Psycomedia Episode 75 – Special Enfaced Anniversary Edition

It’s a video episode! It has our faces in and is also all about faces!

http://archive.org/download/PsycomediaEpisode75-SpecialEnfacedAnniversaryEdition/Psycomedia75.mp3

References:

  • Bartneck, C., Obaid, M., & Zawieska, K. Agents With Faces-What Can We Learn From LEGO Minifigures?.
  • Maister, L., Tsiakkas, E., & Tsakiris, M. (2013). I feel your fear: Shared touch between faces facilitates recognition of fearful facial expressions.
  • Marsh, A. A., Adams, R. B., & Kleck, R. E. (2005). Why do fear and anger look the way they do? Form and social function in facial expressions. Personality and Social Psychology Bulletin, 31(1), 73-86.
  • Shen, X. B., Wu, Q., & Fu, X. L. (2012). Effects of the duration of expressions on the recognition of microexpressions. Journal of Zhejiang University SCIENCE B, 13(3), 221-230.

Tim’s cutting his hair off for charity: http://www.virginmoneygiving.com/TimothySwann

The picture behind Tim up close:

http://swelements.deviantart.com/art/Bird-of-paradise-16347709 – you can get prints, but the original is Tim’s – mwahaha

Ben’s t-shirt up close:

You can buy it here: http://psychpizza.spreadshirt.co.uk/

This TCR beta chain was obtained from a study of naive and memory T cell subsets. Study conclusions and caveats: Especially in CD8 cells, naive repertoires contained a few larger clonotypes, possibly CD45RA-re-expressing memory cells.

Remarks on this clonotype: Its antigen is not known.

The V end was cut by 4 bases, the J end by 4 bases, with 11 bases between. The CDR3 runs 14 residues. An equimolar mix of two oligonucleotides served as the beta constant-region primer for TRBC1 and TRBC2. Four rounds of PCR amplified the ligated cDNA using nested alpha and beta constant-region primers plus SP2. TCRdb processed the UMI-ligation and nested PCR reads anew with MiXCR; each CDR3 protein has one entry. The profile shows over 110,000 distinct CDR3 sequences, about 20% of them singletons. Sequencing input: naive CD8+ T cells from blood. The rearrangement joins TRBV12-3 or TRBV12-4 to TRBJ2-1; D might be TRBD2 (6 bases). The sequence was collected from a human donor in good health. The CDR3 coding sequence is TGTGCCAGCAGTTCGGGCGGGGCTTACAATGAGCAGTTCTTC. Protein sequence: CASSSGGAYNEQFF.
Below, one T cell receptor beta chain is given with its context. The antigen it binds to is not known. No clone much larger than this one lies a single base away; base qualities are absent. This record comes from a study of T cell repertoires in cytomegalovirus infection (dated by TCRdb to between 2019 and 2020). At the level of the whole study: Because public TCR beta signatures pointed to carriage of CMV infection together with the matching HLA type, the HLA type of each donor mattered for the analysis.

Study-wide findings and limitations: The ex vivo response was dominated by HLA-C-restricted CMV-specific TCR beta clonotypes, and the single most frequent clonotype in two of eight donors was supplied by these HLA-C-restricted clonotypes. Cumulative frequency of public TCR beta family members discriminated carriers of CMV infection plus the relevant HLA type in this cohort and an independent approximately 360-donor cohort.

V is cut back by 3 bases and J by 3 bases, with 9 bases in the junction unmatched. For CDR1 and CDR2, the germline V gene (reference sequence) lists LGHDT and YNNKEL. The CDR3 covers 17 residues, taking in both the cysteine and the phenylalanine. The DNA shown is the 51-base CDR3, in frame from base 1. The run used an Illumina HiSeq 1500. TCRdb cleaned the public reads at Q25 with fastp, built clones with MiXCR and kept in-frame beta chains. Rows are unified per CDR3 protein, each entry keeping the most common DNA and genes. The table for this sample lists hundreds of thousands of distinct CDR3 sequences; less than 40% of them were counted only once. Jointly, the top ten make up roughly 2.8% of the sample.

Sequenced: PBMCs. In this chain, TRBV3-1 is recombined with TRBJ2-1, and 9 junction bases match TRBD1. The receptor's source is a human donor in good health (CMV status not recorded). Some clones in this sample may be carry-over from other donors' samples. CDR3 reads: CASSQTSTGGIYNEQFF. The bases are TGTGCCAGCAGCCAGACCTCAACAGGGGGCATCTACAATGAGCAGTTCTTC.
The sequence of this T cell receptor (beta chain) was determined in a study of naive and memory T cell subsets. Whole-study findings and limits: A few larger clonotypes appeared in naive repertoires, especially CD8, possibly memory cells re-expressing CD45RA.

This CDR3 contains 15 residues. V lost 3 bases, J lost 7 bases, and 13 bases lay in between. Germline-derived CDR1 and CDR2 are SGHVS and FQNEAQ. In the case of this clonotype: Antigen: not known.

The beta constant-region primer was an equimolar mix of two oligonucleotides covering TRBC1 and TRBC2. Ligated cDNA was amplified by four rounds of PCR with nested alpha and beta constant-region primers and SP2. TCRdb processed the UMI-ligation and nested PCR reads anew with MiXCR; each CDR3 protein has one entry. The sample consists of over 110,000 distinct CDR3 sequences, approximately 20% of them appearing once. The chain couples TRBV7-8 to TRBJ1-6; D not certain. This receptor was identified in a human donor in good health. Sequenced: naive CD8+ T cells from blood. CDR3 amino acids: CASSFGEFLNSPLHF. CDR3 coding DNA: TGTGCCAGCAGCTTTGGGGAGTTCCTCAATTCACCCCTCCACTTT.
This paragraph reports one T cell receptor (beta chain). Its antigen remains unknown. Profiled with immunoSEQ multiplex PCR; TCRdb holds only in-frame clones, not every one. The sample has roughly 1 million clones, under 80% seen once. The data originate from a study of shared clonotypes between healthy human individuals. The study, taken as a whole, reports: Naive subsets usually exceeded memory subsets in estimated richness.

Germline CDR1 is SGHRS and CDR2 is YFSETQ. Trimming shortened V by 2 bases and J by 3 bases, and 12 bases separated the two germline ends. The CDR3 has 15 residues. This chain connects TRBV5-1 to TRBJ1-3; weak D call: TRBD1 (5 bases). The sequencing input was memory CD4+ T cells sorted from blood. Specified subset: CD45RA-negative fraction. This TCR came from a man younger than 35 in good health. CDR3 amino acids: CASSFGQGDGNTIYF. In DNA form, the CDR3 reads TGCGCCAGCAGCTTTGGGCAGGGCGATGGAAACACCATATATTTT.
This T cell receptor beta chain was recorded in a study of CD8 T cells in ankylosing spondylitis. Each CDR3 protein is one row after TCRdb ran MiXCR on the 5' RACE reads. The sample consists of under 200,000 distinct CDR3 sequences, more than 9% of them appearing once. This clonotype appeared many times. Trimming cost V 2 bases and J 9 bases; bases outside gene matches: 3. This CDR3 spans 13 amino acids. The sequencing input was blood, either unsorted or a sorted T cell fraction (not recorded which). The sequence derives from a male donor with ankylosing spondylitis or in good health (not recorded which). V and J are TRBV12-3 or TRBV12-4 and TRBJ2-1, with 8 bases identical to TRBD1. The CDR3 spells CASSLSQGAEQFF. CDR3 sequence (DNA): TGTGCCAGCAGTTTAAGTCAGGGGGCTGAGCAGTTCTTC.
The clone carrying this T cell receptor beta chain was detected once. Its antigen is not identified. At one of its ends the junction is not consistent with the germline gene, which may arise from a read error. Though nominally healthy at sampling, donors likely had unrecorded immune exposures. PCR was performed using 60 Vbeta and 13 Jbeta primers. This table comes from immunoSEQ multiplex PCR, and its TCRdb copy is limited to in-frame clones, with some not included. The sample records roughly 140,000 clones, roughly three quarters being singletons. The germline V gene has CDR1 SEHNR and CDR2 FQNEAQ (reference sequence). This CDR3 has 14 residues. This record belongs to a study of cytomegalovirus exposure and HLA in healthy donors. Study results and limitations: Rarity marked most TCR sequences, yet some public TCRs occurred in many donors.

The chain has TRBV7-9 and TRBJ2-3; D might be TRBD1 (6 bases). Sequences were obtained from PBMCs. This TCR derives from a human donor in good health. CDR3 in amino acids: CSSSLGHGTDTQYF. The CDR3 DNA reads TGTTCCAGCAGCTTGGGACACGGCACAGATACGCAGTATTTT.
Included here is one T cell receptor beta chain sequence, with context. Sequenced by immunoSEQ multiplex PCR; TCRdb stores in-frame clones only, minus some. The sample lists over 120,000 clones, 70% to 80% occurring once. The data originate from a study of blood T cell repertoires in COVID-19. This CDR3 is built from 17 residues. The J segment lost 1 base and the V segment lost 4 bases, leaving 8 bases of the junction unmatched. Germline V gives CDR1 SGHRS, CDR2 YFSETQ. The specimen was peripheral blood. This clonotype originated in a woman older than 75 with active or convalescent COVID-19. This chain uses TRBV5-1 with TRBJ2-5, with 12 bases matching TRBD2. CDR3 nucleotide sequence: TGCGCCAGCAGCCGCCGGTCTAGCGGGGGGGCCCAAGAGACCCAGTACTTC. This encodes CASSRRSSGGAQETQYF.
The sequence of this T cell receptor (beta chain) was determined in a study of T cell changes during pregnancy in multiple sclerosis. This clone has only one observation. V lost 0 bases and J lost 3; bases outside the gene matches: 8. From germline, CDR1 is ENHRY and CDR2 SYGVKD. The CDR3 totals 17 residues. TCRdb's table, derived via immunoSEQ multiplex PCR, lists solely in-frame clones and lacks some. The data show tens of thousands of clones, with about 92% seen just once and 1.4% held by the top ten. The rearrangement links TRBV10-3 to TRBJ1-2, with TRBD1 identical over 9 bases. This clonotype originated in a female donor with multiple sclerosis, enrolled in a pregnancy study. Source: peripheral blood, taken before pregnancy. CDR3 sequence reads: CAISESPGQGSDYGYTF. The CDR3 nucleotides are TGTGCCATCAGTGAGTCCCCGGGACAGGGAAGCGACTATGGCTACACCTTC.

The rest of the visual stuff is in the video!

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4 Responses to Psycomedia Episode 75 – Special Enfaced Anniversary Edition

  1. Peter Mohlin says:

    Why is Tim so much more blurry than Ben? Does Tim need a better webcam? Or just a better internet? 🙂
    Or is it just the fact that I blew the feed up on my 50 inch television?

  2. Charles says:

    You named the plush neuron Ramachandran. Brilliant.

    Congratulations on the new job, Tim.

    I am deeply jealous that you get to see Much Ado About Nothing. It is not showing ANYWHERE in Saskatchewan! But thanks to your comment, I immediately downloaded that Empire podcast episode, and will listen to it as I drive to Regina tomorrow.

    Astonishingly, Tim, we seem to have gotten into psychology for similar reasons. Between Sherlock Holmes and Hannibal Lecter, I had been under the impression that a basic knowledge of human behaviour gave you the ability to do frighteningly-accurate visual scans of random strangers, which appealed to my lust for supervillainous power. I found graduate school to be such a disappointment in that respect.

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